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2021 in review

Times are challenging

The year 2021 was shaped by the Covid-19 pandemic. No tradeshows, just a few in-person meetings, broken supply chains and chip shortage as well as home office challenged most of us.

The best of 2021 includes the CAN community releasing the first CAN XL specification and the many CAN fellows overcoming the Covid-19 caused challenges (Source: Adobe Stock)

The entire year, the CAN community was busy to substitute missing CAN transceivers, micro-controllers with on-chip CAN controllers, and other components. Sometimes, a simple and cheap not available component delayed the production of devices and sub-systems. Orders are still high, because original equipment manufacturers (OEM) try to avoid CAN-based electronic control unit (ECU) shortages, when they are needed to be integrated in vehicles, machinery, etc.

The 17th international CAN Conference by CAN in Automation (CiA) originally scheduled for March 2020 was for the very first time organized as an online conference with less participants than in the past. Nevertheless, the quality of papers was very high. The accompanying virtual webinars on dedicated CAN technology topics complemented the CiA conference program quite well. CiA recorded the conference presentations and webinars. The iCC participants and the iCC video subscribers can watch them on Youtube.

Regarding the development of CAN-related specifications and standards the progress was not significantly delayed. CiA released the specifications for the CAN XL data link layer (CiA 610-1) and the CAN SIC XL physical layer (CiA 610-3) as well as the CAN FD Light responder nodes (CiA 604-1) by end of this year. Additionally, CiA updated several of its profile specifications (e.g. CiA 408, CiA 454, and CiA 461) and the CAN FD SIC physical layer document (CiA 601-4). Other documents such as CiA 601-1 (CAN FD physical interface recommendations) and CiA 601-3 (CAN FD system design recommendations) have been published as Technical Reports and can be downloaded from the CiA website free of charge.

In spite of the Covid-19 pandemic, CiA organized a face-to-face CAN XL plugfest. It was rather successful testing CAN XL controller prototypes from three companies as well as CAN SIC XL transceivers from two suppliers. Unfortunately, the 2nd plugfest could not take place and was postponed to the next year. CiA expects additional CAN XL components to be tested on interoperability.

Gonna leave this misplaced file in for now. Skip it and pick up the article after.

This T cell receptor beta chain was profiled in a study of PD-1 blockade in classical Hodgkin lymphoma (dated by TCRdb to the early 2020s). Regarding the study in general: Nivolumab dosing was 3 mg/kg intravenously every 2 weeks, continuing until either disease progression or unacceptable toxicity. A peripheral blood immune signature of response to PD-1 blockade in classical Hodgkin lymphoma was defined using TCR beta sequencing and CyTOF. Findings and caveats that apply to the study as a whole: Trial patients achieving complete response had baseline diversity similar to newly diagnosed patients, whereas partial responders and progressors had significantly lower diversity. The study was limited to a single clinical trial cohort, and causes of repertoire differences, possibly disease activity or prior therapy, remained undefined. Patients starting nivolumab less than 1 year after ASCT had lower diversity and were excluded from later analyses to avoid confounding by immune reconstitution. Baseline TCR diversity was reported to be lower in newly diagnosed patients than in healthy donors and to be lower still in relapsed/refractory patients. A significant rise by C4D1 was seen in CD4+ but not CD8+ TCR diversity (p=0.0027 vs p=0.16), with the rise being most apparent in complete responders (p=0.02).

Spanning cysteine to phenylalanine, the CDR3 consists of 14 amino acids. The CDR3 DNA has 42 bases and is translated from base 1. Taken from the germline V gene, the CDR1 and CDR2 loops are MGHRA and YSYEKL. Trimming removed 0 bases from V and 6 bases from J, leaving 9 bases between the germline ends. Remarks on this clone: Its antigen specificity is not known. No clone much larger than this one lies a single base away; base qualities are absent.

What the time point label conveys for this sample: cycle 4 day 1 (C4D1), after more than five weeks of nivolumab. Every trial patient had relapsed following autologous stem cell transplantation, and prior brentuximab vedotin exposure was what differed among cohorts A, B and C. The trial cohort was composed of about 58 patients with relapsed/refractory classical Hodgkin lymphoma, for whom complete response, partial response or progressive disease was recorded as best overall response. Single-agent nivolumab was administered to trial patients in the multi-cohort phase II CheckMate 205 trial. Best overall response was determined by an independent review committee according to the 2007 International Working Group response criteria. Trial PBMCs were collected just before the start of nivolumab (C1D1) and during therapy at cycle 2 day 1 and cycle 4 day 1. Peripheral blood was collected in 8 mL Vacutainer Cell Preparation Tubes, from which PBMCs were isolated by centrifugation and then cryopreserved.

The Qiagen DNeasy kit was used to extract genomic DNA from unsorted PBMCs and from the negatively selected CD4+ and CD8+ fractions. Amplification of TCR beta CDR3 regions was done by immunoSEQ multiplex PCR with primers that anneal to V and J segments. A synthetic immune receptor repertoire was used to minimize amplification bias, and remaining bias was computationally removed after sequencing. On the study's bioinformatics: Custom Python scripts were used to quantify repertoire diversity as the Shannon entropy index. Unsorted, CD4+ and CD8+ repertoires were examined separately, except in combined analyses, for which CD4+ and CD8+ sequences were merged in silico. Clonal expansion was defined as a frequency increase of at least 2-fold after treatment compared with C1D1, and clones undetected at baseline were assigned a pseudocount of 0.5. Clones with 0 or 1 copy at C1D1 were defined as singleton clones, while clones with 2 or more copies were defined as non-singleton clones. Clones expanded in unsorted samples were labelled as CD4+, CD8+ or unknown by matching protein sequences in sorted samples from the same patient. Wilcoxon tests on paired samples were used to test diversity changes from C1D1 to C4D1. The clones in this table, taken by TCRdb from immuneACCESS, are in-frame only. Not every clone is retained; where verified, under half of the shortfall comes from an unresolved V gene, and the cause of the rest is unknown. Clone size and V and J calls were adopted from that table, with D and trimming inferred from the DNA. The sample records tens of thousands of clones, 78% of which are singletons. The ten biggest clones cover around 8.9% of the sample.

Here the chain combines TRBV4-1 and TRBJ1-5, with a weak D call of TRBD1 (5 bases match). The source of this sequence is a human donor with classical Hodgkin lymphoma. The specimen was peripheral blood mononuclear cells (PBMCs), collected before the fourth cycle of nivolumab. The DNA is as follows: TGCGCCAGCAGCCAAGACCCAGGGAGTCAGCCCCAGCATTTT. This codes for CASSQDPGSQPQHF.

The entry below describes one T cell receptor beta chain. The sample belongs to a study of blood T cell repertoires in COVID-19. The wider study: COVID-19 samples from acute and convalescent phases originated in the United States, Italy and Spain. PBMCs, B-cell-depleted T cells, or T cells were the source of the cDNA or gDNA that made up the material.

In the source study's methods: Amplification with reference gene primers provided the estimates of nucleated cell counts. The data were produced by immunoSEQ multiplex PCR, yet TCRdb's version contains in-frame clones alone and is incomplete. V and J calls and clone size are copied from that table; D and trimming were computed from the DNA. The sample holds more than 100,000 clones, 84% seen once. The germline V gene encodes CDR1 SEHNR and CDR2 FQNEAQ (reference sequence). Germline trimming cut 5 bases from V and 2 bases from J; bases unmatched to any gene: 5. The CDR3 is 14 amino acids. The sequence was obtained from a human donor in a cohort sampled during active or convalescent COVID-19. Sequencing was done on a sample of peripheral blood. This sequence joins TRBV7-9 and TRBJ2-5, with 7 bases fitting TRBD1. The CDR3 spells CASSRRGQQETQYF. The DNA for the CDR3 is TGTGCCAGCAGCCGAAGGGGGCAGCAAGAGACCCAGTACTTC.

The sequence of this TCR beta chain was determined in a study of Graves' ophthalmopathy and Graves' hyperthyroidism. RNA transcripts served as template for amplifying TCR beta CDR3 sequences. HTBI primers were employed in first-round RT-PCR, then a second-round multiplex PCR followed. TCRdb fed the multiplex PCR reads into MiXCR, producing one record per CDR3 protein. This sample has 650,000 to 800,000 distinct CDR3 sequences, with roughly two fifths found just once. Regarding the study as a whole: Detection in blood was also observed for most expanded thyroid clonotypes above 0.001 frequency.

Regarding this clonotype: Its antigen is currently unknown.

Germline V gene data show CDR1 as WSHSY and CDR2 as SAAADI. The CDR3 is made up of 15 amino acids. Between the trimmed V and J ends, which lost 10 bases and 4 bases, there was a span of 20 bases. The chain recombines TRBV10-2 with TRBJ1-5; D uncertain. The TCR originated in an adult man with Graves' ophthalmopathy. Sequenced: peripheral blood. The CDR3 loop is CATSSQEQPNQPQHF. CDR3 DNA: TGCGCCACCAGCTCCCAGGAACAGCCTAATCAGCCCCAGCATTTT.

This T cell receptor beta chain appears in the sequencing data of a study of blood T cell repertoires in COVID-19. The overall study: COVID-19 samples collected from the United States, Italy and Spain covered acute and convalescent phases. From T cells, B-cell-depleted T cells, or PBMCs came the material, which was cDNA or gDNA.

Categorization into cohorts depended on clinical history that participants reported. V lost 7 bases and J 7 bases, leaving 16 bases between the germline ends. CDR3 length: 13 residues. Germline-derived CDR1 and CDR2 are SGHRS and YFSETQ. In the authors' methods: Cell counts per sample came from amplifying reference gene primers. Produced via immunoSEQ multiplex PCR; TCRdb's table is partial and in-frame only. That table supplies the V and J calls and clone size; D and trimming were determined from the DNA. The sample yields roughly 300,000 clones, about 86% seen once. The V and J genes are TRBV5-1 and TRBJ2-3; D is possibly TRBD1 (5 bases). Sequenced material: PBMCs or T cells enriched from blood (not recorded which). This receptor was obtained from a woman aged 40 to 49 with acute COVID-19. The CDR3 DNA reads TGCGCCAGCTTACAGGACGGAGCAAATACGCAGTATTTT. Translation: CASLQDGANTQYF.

Regarding the international CAN-based standards, ISO released the next edition of the ISO 16844 series specifying tachographs for commercial road vehicles. Additionally, the ISO 11992-3 standard was updated. It specifies the communication between towing and towed heavy-duty road vehicles not related to braking and running gear functions. Another updated standard was ISO 26021-1 specifying a CAN-based communication for pyrotechnical devices. There were also several J1939 documents, which were updated including the quarterly reviewed J1939 Digital Annex.

The CAN Newsletter magazines provided in its four issues a couple of interesting articles. The top runner was the two-part article comparing Classical CAN, CAN FD, and Ethernet by Andrea Reindl from the Regensburg university (Part 1, Part 2). Other frequently downloaded articles were about CAN FD Light, future of CAN networking in VW passenger cars, and migration from Classical CAN to CAN FD. In general, the CAN Newsletter magazine was more often downloaded than the year before.

CAN FD is used increasingly in the automotive industry, while application in other markets did not ramp up yet. NXP announced the first design-in of CAN SIC transceivers compliant with CiA 601-4 in Chinese passenger cars. There are several non-automotive CAN FD developments in the pipeline, which will see the light of day in the next year. Most of these CAN FD applications are deeply embedded not visible for the end-user. CAN Newsletter will report about them, when information is available.


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CAN in Automation